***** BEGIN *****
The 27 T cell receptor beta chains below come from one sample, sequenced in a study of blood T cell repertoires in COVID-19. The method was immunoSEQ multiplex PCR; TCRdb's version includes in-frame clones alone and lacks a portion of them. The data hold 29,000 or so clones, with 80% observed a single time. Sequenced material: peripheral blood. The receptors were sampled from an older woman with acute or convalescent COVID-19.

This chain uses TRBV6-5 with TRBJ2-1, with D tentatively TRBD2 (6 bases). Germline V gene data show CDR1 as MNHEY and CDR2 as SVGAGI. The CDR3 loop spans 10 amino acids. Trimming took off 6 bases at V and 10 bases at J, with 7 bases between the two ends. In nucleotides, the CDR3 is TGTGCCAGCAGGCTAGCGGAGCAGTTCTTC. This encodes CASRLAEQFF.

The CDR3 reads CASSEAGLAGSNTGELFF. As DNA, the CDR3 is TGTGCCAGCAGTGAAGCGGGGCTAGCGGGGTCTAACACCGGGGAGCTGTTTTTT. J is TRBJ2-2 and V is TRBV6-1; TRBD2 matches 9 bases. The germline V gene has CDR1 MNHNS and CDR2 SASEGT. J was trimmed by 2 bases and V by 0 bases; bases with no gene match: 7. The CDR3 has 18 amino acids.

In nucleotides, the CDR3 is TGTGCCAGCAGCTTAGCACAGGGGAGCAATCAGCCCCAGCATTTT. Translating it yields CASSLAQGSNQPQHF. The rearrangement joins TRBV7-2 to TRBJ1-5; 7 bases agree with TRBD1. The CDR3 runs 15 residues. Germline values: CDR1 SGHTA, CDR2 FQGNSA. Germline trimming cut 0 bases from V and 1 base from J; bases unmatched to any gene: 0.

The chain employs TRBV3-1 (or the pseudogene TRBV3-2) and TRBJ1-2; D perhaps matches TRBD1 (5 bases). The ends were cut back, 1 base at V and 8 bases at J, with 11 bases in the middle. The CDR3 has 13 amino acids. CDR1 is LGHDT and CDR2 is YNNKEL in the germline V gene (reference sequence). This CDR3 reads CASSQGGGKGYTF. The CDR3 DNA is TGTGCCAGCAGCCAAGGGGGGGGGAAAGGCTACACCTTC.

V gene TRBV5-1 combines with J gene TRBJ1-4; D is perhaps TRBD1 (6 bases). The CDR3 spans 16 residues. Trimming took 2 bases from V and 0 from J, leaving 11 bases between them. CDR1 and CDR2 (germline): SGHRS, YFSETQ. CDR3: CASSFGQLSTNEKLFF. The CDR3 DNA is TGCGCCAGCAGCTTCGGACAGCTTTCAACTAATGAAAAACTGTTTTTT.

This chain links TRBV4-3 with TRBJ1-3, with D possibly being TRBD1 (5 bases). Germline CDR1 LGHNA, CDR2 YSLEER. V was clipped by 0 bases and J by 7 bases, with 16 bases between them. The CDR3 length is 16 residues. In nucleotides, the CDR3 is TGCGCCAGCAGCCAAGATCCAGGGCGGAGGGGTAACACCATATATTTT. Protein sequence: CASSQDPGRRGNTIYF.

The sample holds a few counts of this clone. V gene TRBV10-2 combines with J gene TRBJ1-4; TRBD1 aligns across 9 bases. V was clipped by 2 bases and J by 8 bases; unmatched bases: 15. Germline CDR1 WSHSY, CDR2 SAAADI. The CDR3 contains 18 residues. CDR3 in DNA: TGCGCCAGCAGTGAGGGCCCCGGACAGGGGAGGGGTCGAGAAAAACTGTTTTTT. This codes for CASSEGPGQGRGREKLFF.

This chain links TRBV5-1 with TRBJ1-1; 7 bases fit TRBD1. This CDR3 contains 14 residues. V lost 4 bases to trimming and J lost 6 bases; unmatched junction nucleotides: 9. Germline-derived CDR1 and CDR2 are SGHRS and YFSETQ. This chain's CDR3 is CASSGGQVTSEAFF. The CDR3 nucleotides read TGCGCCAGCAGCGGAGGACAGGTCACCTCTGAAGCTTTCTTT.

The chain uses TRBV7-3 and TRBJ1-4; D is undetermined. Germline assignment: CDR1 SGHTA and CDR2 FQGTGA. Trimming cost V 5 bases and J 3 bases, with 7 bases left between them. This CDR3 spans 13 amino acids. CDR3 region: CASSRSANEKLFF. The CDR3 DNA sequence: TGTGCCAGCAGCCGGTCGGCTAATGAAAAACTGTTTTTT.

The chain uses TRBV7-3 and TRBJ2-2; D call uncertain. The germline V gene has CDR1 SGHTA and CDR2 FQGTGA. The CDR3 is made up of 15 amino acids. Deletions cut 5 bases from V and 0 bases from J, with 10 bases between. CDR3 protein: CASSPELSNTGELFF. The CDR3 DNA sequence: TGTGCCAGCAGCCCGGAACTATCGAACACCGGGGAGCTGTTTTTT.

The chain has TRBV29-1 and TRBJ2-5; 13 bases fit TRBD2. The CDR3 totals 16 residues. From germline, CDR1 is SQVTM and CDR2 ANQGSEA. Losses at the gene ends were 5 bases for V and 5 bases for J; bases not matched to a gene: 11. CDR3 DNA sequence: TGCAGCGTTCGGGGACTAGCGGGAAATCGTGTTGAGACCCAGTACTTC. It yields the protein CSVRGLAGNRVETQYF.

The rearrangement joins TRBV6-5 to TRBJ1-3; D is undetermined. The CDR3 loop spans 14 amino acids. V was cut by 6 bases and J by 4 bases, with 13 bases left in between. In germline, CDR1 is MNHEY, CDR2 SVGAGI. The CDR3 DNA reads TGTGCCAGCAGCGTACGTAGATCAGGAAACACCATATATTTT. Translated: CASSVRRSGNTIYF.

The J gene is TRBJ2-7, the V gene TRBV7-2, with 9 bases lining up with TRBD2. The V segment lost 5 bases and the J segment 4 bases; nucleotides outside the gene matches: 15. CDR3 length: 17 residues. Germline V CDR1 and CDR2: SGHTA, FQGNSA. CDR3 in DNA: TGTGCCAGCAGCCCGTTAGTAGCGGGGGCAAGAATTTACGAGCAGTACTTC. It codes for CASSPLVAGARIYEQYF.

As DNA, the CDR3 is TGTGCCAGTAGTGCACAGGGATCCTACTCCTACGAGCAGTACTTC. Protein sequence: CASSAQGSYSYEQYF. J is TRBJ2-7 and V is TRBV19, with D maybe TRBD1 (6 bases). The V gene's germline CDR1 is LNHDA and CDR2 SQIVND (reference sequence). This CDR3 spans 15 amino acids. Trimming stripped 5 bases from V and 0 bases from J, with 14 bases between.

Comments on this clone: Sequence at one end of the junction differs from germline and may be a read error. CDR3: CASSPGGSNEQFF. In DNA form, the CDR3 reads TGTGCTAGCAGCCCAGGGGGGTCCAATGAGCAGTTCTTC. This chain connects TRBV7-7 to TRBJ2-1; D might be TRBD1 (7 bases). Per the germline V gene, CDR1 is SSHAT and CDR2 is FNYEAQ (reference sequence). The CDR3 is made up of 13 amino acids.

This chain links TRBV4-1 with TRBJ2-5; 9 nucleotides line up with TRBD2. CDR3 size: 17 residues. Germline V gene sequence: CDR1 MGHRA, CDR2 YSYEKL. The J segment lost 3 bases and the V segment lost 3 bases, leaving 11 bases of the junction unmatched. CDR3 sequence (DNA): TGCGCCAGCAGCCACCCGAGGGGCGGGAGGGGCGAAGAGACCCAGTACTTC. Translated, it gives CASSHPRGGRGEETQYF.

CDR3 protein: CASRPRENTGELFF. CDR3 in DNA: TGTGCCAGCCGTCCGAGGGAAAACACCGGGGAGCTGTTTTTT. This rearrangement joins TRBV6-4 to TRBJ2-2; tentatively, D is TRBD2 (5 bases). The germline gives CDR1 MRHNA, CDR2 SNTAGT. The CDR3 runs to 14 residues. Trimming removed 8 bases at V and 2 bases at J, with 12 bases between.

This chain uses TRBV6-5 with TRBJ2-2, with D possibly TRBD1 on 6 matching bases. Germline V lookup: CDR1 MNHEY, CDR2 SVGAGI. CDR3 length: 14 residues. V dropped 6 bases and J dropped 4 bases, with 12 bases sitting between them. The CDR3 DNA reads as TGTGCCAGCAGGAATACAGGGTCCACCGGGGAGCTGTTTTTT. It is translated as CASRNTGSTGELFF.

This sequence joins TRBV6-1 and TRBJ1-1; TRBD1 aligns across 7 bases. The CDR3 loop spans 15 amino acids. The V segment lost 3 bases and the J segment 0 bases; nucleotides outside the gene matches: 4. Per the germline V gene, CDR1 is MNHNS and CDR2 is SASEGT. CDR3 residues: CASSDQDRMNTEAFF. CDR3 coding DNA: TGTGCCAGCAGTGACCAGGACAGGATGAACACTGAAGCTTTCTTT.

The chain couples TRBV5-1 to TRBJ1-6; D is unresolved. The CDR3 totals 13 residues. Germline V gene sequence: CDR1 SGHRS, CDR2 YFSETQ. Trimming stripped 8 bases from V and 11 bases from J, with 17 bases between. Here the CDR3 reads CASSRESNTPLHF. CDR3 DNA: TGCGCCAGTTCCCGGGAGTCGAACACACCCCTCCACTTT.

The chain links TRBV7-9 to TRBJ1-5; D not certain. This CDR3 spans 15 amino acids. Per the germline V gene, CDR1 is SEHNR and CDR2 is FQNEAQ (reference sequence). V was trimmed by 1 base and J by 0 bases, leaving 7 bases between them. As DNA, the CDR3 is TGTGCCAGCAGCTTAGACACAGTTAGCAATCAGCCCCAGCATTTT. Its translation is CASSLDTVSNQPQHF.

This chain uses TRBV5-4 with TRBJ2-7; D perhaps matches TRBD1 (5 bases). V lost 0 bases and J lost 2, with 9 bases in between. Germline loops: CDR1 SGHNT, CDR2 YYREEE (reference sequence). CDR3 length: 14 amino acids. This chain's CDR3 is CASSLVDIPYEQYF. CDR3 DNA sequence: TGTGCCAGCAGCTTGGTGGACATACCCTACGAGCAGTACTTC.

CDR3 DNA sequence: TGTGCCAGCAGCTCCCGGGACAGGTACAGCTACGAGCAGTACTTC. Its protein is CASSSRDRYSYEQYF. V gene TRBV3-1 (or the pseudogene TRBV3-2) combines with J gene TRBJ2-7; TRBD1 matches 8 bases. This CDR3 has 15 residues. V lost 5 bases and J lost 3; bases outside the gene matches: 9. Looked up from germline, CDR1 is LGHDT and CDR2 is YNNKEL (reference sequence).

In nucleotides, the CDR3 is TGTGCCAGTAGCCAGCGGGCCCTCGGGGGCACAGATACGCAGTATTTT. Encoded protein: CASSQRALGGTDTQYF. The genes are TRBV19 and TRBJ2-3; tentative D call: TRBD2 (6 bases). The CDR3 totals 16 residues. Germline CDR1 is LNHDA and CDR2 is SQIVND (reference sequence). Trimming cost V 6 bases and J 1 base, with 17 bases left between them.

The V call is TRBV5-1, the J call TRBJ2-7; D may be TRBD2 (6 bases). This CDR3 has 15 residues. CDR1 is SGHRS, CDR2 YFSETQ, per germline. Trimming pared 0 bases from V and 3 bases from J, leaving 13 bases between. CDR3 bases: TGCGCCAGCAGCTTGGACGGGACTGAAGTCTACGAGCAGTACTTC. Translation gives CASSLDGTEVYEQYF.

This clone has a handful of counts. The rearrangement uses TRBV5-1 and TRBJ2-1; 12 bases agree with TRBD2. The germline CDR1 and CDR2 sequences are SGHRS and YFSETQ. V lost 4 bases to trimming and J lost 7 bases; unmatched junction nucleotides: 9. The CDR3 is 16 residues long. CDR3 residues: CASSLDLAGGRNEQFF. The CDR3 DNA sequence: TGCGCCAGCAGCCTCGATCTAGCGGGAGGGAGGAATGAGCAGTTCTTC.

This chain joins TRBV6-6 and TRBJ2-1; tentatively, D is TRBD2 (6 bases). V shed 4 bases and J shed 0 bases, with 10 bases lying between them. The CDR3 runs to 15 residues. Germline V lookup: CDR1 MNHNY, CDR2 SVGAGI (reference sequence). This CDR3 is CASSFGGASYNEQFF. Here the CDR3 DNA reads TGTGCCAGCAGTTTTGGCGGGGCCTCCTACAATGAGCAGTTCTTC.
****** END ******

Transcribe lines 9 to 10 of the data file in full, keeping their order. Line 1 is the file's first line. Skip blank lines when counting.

This chain links TRBV5-1 with TRBJ1-1; 7 bases fit TRBD1. This CDR3 contains 14 residues. V lost 4 bases to trimming and J lost 6 bases; unmatched junction nucleotides: 9. Germline-derived CDR1 and CDR2 are SGHRS and YFSETQ. This chain's CDR3 is CASSGGQVTSEAFF. The CDR3 nucleotides read TGCGCCAGCAGCGGAGGACAGGTCACCTCTGAAGCTTTCTTT.

The chain uses TRBV7-3 and TRBJ1-4; D is undetermined. Germline assignment: CDR1 SGHTA and CDR2 FQGTGA. Trimming cost V 5 bases and J 3 bases, with 7 bases left between them. This CDR3 spans 13 amino acids. CDR3 region: CASSRSANEKLFF. The CDR3 DNA sequence: TGTGCCAGCAGCCGGTCGGCTAATGAAAAACTGTTTTTT.